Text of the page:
It’s Bicycle Season. Watch The Roadways

Bicycle accidents in Florida continue to be among the highest in the nation. Read the statistics:

bicylce-accident-infogram

 

 

 

 

Between 2007 and 2011– There were 532 bicycle fatality crashes on Florida roads and highways, and 21,935 people were injured during this time period. The top 10 counties in Florida with the highest number of bicycle fatalities and injuries were: Broward, Miami-Dade, Pinellas, Hillsborough, Orange, Duval, Palm Beach, Pasco, Lee, and Alachua. These counties represented 62 percent of bicycle fatalities and injuries in Florida from 2007 through 2011, see Figure 2-2 from the FDOT CAR System.

florida-bike-accident-chart

In 2011 – Florida bicycle fatality rates were nearly triple the national average, based on the National Highway Traffic Safety Administration (NHTSA) Traffic Safety Facts reports. The bicycle fatality rate in Florida increased from 0.40 fatalities per 100,000 persons in 2010, to 0.63 in 2011. Florida represented six percent of the U.S. population in 2011, but accounted for 11 percent of all U.S. pedestrian fatalities and 17.4 percent of all U.S. bicycle fatalities.

In 2012 – Among all states, cyclist fatalities were highest in California (124), followed by Florida (122), and Texas (56). The proportion of cyclist fatalities among total fatalities in states ranged from a high of 5 percent (Florida) to a low of 0.5 percent (Montana). The highest fatality rate per million population was in Florida (6.32) followed by Louisiana (5.2)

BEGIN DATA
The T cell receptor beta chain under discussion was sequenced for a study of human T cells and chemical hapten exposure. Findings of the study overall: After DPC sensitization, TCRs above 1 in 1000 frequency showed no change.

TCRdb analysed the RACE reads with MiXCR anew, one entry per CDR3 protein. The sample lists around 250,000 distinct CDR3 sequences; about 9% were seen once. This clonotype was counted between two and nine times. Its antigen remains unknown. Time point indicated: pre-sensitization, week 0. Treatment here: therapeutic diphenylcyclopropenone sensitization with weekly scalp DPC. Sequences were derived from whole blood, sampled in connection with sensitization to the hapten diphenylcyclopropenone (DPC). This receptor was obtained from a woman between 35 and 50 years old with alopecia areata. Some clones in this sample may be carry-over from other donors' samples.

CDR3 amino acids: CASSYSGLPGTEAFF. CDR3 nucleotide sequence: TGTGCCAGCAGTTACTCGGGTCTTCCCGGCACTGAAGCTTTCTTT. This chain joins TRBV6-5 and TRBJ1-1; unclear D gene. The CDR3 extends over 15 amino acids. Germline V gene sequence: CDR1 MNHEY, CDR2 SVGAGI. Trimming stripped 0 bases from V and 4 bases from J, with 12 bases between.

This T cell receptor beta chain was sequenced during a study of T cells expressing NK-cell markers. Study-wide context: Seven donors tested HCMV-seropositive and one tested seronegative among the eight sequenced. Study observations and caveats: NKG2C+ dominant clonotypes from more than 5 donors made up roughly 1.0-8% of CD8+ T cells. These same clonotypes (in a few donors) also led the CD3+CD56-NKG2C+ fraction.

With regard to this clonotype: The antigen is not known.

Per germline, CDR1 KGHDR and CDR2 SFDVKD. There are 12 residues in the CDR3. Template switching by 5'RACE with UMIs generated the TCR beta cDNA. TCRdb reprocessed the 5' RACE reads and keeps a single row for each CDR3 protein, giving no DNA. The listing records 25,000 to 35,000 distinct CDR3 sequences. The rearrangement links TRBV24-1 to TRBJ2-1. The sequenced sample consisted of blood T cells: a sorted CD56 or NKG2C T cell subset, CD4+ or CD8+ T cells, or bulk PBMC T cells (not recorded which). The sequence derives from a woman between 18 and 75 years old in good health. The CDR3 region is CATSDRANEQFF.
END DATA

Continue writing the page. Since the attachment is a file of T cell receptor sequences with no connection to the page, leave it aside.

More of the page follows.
Safety Precautions for Cyclists

Because of lack of protection, bicyclists are considered at risk road users in the event of a crash, but there are some things that you can do to help protect yourself:

  • Always wear a properly fitted helmet whenever you go riding. Wearing a helmet is the number one most effective way to prevent head injuries if involved in a bicycle crash.
  • Be visible to drivers. Wear fluorescent or brightly colored clothing during the day, and at dawn and dusk. If riding at night, use a front light and a red reflector or flashing rear light, and use retro-reflective tape or markings on equipment or clothing.
  • When you are on a bicycle you are required to obey the same rules of the road as other vehicle operators, including obeying traffic signs, signals, and lane markings.
  • When cycling in the street, you must ride in the same direction as traffic.
  • Alcohol consumption, either by the driver of a motor vehicle or the cyclist, was reported in more than 37 percent of the traffic crashes that resulted in cyclist fatalities in 2012. In 32 percent of the crashes, either the driver or the cyclist was reported to have a BAC of .08 g/dL or higher. Lower alcohol levels (BAC .01 to .07 g/dL) were reported in 5 percent of the crashes.

Safety Precautions for Drivers

  • When driving your car, remember to share the road with bicyclists. Be courteous—allow at least three feet of clearance when passing a bicyclist on the road
  • Be on the lookout for cyclists before opening a car door or pulling out from a parking space, and yield to cyclists at intersections and as directed by signs and signals.